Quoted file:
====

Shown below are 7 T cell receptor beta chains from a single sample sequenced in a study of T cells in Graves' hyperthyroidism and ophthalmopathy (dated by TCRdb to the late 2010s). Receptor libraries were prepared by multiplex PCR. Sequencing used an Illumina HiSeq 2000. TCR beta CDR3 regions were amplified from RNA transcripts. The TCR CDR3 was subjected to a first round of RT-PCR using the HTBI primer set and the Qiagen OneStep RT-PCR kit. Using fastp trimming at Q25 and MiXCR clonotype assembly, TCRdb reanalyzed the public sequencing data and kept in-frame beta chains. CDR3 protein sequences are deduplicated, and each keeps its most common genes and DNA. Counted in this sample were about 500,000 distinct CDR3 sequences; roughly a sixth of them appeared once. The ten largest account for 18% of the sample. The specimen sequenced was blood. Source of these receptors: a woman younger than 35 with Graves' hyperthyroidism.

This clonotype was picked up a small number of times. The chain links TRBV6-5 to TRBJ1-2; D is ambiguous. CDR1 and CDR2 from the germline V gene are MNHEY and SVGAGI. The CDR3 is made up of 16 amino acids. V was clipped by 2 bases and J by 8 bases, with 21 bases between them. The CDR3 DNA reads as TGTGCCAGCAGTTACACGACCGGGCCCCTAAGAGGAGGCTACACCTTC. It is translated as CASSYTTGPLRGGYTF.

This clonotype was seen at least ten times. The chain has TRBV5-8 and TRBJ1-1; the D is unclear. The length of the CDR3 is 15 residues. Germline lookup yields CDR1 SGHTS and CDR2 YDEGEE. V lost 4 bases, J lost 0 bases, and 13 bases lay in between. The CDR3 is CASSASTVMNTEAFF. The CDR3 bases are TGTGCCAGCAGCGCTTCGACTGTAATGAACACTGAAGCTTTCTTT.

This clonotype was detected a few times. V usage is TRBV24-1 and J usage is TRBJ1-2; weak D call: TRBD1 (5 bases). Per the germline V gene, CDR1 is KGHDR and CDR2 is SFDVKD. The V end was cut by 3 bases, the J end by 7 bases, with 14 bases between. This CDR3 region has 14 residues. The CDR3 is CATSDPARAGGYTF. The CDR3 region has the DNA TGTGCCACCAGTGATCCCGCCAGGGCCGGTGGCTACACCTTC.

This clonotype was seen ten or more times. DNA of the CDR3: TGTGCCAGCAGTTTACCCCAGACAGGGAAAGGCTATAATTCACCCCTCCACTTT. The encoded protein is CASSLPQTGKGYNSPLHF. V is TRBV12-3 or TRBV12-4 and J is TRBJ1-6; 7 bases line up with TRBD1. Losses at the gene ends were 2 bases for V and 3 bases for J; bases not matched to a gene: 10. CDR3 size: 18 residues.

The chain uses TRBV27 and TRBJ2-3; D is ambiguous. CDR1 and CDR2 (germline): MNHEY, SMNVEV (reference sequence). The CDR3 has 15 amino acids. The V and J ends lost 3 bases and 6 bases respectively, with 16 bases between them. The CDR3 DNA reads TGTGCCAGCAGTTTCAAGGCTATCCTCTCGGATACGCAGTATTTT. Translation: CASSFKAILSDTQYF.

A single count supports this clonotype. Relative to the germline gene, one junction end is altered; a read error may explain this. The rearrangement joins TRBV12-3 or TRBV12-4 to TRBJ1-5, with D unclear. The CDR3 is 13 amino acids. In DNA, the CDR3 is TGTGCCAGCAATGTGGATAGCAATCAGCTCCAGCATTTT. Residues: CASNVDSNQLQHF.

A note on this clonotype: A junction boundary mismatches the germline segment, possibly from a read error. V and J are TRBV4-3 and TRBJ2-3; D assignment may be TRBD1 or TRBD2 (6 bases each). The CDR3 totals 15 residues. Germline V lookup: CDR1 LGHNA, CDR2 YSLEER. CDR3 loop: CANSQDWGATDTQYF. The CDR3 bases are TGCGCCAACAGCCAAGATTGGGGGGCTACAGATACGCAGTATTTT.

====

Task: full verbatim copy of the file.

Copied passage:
Shown below are 7 T cell receptor beta chains from a single sample sequenced in a study of T cells in Graves' hyperthyroidism and ophthalmopathy (dated by TCRdb to the late 2010s). Receptor libraries were prepared by multiplex PCR. Sequencing used an Illumina HiSeq 2000. TCR beta CDR3 regions were amplified from RNA transcripts. The TCR CDR3 was subjected to a first round of RT-PCR using the HTBI primer set and the Qiagen OneStep RT-PCR kit. Using fastp trimming at Q25 and MiXCR clonotype assembly, TCRdb reanalyzed the public sequencing data and kept in-frame beta chains. CDR3 protein sequences are deduplicated, and each keeps its most common genes and DNA. Counted in this sample were about 500,000 distinct CDR3 sequences; roughly a sixth of them appeared once. The ten largest account for 18% of the sample. The specimen sequenced was blood. Source of these receptors: a woman younger than 35 with Graves' hyperthyroidism.

This clonotype was picked up a small number of times. The chain links TRBV6-5 to TRBJ1-2; D is ambiguous. CDR1 and CDR2 from the germline V gene are MNHEY and SVGAGI. The CDR3 is made up of 16 amino acids. V was clipped by 2 bases and J by 8 bases, with 21 bases between them. The CDR3 DNA reads as TGTGCCAGCAGTTACACGACCGGGCCCCTAAGAGGAGGCTACACCTTC. It is translated as CASSYTTGPLRGGYTF.

This clonotype was seen at least ten times. The chain has TRBV5-8 and TRBJ1-1; the D is unclear. The length of the CDR3 is 15 residues. Germline lookup yields CDR1 SGHTS and CDR2 YDEGEE. V lost 4 bases, J lost 0 bases, and 13 bases lay in between. The CDR3 is CASSASTVMNTEAFF. The CDR3 bases are TGTGCCAGCAGCGCTTCGACTGTAATGAACACTGAAGCTTTCTTT.

This clonotype was detected a few times. V usage is TRBV24-1 and J usage is TRBJ1-2; weak D call: TRBD1 (5 bases). Per the germline V gene, CDR1 is KGHDR and CDR2 is SFDVKD. The V end was cut by 3 bases, the J end by 7 bases, with 14 bases between. This CDR3 region has 14 residues. The CDR3 is CATSDPARAGGYTF. The CDR3 region has the DNA TGTGCCACCAGTGATCCCGCCAGGGCCGGTGGCTACACCTTC.

This clonotype was seen ten or more times. DNA of the CDR3: TGTGCCAGCAGTTTACCCCAGACAGGGAAAGGCTATAATTCACCCCTCCACTTT. The encoded protein is CASSLPQTGKGYNSPLHF. V is TRBV12-3 or TRBV12-4 and J is TRBJ1-6; 7 bases line up with TRBD1. Losses at the gene ends were 2 bases for V and 3 bases for J; bases not matched to a gene: 10. CDR3 size: 18 residues.

The chain uses TRBV27 and TRBJ2-3; D is ambiguous. CDR1 and CDR2 (germline): MNHEY, SMNVEV (reference sequence). The CDR3 has 15 amino acids. The V and J ends lost 3 bases and 6 bases respectively, with 16 bases between them. The CDR3 DNA reads TGTGCCAGCAGTTTCAAGGCTATCCTCTCGGATACGCAGTATTTT. Translation: CASSFKAILSDTQYF.

A single count supports this clonotype. Relative to the germline gene, one junction end is altered; a read error may explain this. The rearrangement joins TRBV12-3 or TRBV12-4 to TRBJ1-5, with D unclear. The CDR3 is 13 amino acids. In DNA, the CDR3 is TGTGCCAGCAATGTGGATAGCAATCAGCTCCAGCATTTT. Residues: CASNVDSNQLQHF.

A note on this clonotype: A junction boundary mismatches the germline segment, possibly from a read error. V and J are TRBV4-3 and TRBJ2-3; D assignment may be TRBD1 or TRBD2 (6 bases each). The CDR3 totals 15 residues. Germline V lookup: CDR1 LGHNA, CDR2 YSLEER. CDR3 loop: CANSQDWGATDTQYF. The CDR3 bases are TGCGCCAACAGCCAAGATTGGGGGGCTACAGATACGCAGTATTTT.